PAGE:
Selecting the right technology is only half the battle. Here’s how to get stakeholders on board with the investment.
If you follow the latest trends in B2B sales, then you might already know that almost 2/3 of organizations have a dedicated sales enablement function, role or program, according to CSO Insights. But what you may not realize it that 32% of those functions are led by a part-time or single person.
We recognize just how much sales enablement leaders are responsible for in the sales organization, whether it’s creating new sales and training content for the field force, spearheading sales onboarding, or leading the company’s sales coaching efforts. And if you’re a ‘one-person show,’ then the daily workload can be especially intense.
Our latest eBook – “9 Tips for the Solo Sales Enablement Leader” – outlines sales enablement best practices meant to make your life easier. Read on for 3 of our time-saving hacks or click here for a free copy of the full list.
Sales Enablement Best Practices for One-Person Teams
1. Scale Your Efforts with the Right Technology
If you’re a team of one that does a lot of traveling between corporate offices to deliver in-person training, tools that can deliver virtual learning and content sharing are invaluable. Imagine how much more you could accomplish with the time you would save? (Not to mention the cost savings of e-learning over an on-site training session).
Consider this: firms that use sales technology effectively are 57% better at sales training and development than ineffective tech users, according to the Sales Management Association.
With technology that can provide easy content creation, video coaching and dashboards that track team readiness, you’ll have a sales enablement program that is more organized, trackable and scalable – which will only help you be more efficient in your day-to-day responsibilities.
“You have to utilize technology (with a distributed team),” said Bethany Atkinson, sales enablement manager at Kronos, during the 2018 Sales Enablement Society conference. “You can be a one-man or one-woman band and travel all over the world, but that’s exhausting. It’s not something you can leverage.”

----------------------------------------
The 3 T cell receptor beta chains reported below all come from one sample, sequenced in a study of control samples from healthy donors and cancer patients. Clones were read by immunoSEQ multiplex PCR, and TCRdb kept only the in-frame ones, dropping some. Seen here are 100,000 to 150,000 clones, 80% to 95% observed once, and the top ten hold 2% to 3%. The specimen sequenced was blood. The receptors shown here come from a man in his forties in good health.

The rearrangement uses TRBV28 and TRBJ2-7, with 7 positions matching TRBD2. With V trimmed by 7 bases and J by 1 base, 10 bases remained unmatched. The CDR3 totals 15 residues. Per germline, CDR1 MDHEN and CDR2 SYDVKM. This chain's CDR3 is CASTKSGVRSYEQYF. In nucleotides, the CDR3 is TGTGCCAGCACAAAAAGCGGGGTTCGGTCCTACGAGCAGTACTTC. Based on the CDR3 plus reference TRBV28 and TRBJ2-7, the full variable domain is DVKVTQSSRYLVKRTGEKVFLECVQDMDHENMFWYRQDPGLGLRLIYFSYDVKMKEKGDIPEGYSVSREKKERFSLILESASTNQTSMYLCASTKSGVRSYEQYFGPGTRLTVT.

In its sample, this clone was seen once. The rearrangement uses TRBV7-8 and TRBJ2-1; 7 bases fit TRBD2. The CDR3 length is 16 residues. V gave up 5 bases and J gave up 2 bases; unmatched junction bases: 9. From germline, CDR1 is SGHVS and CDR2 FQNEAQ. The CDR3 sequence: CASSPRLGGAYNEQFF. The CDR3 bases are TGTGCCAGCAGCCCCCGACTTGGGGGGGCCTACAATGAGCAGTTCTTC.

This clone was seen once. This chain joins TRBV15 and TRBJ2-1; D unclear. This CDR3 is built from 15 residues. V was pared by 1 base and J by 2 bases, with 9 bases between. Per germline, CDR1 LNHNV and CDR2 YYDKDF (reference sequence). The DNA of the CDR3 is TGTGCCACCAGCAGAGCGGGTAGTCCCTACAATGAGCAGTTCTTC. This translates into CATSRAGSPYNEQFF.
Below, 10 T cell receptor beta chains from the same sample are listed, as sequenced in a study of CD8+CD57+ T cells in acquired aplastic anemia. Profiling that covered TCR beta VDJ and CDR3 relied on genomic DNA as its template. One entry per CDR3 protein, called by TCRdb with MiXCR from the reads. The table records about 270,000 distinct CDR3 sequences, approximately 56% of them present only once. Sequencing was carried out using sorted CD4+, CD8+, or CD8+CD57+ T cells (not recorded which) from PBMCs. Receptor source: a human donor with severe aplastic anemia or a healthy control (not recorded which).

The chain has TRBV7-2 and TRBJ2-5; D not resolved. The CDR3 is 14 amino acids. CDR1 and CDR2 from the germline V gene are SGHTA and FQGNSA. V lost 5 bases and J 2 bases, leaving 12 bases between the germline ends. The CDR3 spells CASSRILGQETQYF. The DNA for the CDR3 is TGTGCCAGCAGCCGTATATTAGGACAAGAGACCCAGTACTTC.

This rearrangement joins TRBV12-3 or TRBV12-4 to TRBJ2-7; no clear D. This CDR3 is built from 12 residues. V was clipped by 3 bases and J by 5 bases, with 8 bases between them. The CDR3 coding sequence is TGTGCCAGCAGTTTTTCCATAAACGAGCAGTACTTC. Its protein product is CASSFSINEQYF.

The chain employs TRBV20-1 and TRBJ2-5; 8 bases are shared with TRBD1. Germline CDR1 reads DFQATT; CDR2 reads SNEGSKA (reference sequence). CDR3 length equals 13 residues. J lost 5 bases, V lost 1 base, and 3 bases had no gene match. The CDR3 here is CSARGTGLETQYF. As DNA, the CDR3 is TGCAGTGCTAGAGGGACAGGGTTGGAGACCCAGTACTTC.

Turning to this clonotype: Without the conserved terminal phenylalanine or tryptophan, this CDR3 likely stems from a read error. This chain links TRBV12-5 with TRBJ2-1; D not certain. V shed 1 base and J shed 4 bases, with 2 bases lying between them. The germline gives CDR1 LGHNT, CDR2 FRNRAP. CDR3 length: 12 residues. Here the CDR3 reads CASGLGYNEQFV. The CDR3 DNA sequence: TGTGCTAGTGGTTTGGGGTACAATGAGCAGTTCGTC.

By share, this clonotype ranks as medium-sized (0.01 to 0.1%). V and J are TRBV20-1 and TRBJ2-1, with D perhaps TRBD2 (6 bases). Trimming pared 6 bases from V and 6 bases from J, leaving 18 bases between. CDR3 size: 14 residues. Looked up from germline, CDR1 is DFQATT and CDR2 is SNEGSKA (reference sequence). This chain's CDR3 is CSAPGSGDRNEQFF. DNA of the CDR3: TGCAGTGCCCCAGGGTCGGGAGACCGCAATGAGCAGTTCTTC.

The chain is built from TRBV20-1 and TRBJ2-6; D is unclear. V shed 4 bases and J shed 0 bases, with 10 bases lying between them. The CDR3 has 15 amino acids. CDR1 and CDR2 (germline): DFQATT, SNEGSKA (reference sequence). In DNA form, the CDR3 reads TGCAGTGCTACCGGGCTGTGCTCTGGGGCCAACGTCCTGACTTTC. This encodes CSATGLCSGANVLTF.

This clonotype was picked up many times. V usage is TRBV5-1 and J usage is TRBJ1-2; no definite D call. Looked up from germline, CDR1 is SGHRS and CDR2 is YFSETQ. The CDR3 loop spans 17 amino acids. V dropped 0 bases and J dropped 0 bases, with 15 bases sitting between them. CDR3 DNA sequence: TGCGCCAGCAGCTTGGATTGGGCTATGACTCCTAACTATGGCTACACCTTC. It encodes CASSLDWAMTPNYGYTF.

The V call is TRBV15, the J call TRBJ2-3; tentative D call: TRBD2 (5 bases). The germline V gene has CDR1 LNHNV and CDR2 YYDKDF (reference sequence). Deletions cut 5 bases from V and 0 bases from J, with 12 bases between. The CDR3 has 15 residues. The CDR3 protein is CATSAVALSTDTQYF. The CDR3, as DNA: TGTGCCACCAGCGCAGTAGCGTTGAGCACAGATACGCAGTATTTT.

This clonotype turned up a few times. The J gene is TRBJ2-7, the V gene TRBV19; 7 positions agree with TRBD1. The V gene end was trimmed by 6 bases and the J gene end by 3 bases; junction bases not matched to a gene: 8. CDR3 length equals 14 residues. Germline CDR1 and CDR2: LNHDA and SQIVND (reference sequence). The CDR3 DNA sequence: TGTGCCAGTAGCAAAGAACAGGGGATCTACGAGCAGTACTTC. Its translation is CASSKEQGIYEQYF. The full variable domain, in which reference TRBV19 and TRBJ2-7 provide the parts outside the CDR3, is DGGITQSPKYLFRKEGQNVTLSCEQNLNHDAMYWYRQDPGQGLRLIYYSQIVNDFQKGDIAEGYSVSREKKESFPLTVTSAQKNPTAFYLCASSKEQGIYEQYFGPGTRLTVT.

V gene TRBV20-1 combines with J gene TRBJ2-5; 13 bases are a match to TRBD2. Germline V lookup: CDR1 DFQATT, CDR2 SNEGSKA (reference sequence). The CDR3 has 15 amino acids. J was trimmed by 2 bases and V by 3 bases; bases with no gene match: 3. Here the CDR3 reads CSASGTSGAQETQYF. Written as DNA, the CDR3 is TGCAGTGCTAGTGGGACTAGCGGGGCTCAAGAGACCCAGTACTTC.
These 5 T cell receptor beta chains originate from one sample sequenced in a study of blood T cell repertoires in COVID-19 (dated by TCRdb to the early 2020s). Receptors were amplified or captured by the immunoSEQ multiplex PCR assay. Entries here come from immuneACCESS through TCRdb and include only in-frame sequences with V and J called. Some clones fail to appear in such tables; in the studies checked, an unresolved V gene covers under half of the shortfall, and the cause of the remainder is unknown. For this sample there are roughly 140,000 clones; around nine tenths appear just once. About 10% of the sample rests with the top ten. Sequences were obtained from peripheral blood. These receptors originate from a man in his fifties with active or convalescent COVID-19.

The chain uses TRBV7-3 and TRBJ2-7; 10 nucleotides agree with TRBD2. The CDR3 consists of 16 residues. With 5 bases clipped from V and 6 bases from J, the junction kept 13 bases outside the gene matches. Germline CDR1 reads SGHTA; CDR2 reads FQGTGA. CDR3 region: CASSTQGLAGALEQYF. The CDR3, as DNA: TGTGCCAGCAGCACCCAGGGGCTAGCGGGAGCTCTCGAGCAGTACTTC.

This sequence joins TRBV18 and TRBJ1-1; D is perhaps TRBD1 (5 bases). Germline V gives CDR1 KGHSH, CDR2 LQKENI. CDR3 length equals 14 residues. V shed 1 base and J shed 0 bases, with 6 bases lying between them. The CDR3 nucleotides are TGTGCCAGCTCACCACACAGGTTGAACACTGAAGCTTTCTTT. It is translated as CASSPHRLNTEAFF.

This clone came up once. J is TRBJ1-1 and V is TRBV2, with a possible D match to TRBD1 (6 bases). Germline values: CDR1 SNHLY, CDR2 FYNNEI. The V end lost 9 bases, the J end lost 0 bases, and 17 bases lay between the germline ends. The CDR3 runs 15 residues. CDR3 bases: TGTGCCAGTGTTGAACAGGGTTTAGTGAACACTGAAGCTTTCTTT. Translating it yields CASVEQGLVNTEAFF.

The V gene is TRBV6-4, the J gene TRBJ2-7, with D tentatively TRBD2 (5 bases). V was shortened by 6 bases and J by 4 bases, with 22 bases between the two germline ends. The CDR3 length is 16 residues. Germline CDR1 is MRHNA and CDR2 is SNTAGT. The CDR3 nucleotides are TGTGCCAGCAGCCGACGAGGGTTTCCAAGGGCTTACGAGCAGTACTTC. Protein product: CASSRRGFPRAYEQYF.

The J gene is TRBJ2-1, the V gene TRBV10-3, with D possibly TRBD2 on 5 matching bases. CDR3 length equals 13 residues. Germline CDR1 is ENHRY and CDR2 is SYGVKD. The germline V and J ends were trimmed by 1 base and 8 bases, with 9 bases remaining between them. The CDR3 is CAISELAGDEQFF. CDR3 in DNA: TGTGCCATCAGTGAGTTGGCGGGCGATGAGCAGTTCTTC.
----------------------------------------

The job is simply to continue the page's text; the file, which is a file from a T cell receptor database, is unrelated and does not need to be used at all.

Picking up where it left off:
2. Leverage Subject Matter Experts for Content Creation
As complex sales cycles and “decisions-by-committee” become more common, your sales team’s content needs can be pretty expansive. But you shouldn’t have to be the single source of expertise.
Instead, you can harvest knowledge from internal subject matter experts (SMEs) using a content authoring tool – ideally one designed specifically for sales teams. By bringing SMEs directly into the content creation process, you can produce new content faster, with less hassle, and ensure that it remains high-quality.
3. Maximize Knowledge Retention with Microlearning
Old-school training tactics – like the multi-day sales boot camps that turn into one, long parade of lackluster PowerPoint presentations – are unlikely to keep your reps engaged in a fast-paced world full of poor attention spans. Learning content should be engaging and delivered in bite-sized “chunks,” in order to promote better knowledge retention per training session.
Video can be especially effective in creating a more engaging training experience. Research finds that video is both a popular and effective learning format for professionals. And by making the most of sales training sessions, you can ultimately use your time more effectively.
Want more time-saving tips and tricks? Download our e-Book, 9 Tips for the Solo Sales Enablement Leader!